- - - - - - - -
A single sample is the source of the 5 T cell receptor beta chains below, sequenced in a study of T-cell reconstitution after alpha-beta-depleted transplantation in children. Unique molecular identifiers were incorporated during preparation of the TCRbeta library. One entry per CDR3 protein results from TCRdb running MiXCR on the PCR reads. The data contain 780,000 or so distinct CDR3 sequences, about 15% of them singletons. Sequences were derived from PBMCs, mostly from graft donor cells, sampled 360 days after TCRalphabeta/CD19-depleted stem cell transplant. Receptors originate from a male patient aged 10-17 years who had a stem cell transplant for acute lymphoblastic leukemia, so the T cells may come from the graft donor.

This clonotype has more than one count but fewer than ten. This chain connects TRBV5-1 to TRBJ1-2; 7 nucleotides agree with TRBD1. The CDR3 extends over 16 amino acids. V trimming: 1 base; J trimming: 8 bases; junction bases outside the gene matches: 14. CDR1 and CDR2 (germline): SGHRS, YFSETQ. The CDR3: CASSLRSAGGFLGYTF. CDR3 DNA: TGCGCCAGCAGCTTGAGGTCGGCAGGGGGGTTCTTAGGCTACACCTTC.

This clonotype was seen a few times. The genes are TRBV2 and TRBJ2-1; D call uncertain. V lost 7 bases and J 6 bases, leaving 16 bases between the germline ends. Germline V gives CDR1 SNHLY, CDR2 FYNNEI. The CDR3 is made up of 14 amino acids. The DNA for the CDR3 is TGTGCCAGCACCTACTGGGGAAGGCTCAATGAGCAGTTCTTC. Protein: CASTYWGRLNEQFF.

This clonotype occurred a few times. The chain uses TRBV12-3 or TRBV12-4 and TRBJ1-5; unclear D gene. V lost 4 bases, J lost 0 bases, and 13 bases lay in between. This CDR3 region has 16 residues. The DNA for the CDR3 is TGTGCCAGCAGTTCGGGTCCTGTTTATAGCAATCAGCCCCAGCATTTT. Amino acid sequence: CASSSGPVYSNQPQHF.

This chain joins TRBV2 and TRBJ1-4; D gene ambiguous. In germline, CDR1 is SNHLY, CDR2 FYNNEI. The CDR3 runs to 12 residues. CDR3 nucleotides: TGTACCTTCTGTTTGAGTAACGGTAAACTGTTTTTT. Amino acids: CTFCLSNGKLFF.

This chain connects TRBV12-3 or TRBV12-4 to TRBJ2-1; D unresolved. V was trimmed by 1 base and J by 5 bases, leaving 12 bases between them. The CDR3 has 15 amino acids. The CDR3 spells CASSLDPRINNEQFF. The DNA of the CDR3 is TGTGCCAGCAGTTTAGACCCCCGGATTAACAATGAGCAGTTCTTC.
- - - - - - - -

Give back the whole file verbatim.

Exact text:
A single sample is the source of the 5 T cell receptor beta chains below, sequenced in a study of T-cell reconstitution after alpha-beta-depleted transplantation in children. Unique molecular identifiers were incorporated during preparation of the TCRbeta library. One entry per CDR3 protein results from TCRdb running MiXCR on the PCR reads. The data contain 780,000 or so distinct CDR3 sequences, about 15% of them singletons. Sequences were derived from PBMCs, mostly from graft donor cells, sampled 360 days after TCRalphabeta/CD19-depleted stem cell transplant. Receptors originate from a male patient aged 10-17 years who had a stem cell transplant for acute lymphoblastic leukemia, so the T cells may come from the graft donor.

This clonotype has more than one count but fewer than ten. This chain connects TRBV5-1 to TRBJ1-2; 7 nucleotides agree with TRBD1. The CDR3 extends over 16 amino acids. V trimming: 1 base; J trimming: 8 bases; junction bases outside the gene matches: 14. CDR1 and CDR2 (germline): SGHRS, YFSETQ. The CDR3: CASSLRSAGGFLGYTF. CDR3 DNA: TGCGCCAGCAGCTTGAGGTCGGCAGGGGGGTTCTTAGGCTACACCTTC.

This clonotype was seen a few times. The genes are TRBV2 and TRBJ2-1; D call uncertain. V lost 7 bases and J 6 bases, leaving 16 bases between the germline ends. Germline V gives CDR1 SNHLY, CDR2 FYNNEI. The CDR3 is made up of 14 amino acids. The DNA for the CDR3 is TGTGCCAGCACCTACTGGGGAAGGCTCAATGAGCAGTTCTTC. Protein: CASTYWGRLNEQFF.

This clonotype occurred a few times. The chain uses TRBV12-3 or TRBV12-4 and TRBJ1-5; unclear D gene. V lost 4 bases, J lost 0 bases, and 13 bases lay in between. This CDR3 region has 16 residues. The DNA for the CDR3 is TGTGCCAGCAGTTCGGGTCCTGTTTATAGCAATCAGCCCCAGCATTTT. Amino acid sequence: CASSSGPVYSNQPQHF.

This chain joins TRBV2 and TRBJ1-4; D gene ambiguous. In germline, CDR1 is SNHLY, CDR2 FYNNEI. The CDR3 runs to 12 residues. CDR3 nucleotides: TGTACCTTCTGTTTGAGTAACGGTAAACTGTTTTTT. Amino acids: CTFCLSNGKLFF.

This chain connects TRBV12-3 or TRBV12-4 to TRBJ2-1; D unresolved. V was trimmed by 1 base and J by 5 bases, leaving 12 bases between them. The CDR3 has 15 amino acids. The CDR3 spells CASSLDPRINNEQFF. The DNA of the CDR3 is TGTGCCAGCAGTTTAGACCCCCGGATTAACAATGAGCAGTTCTTC.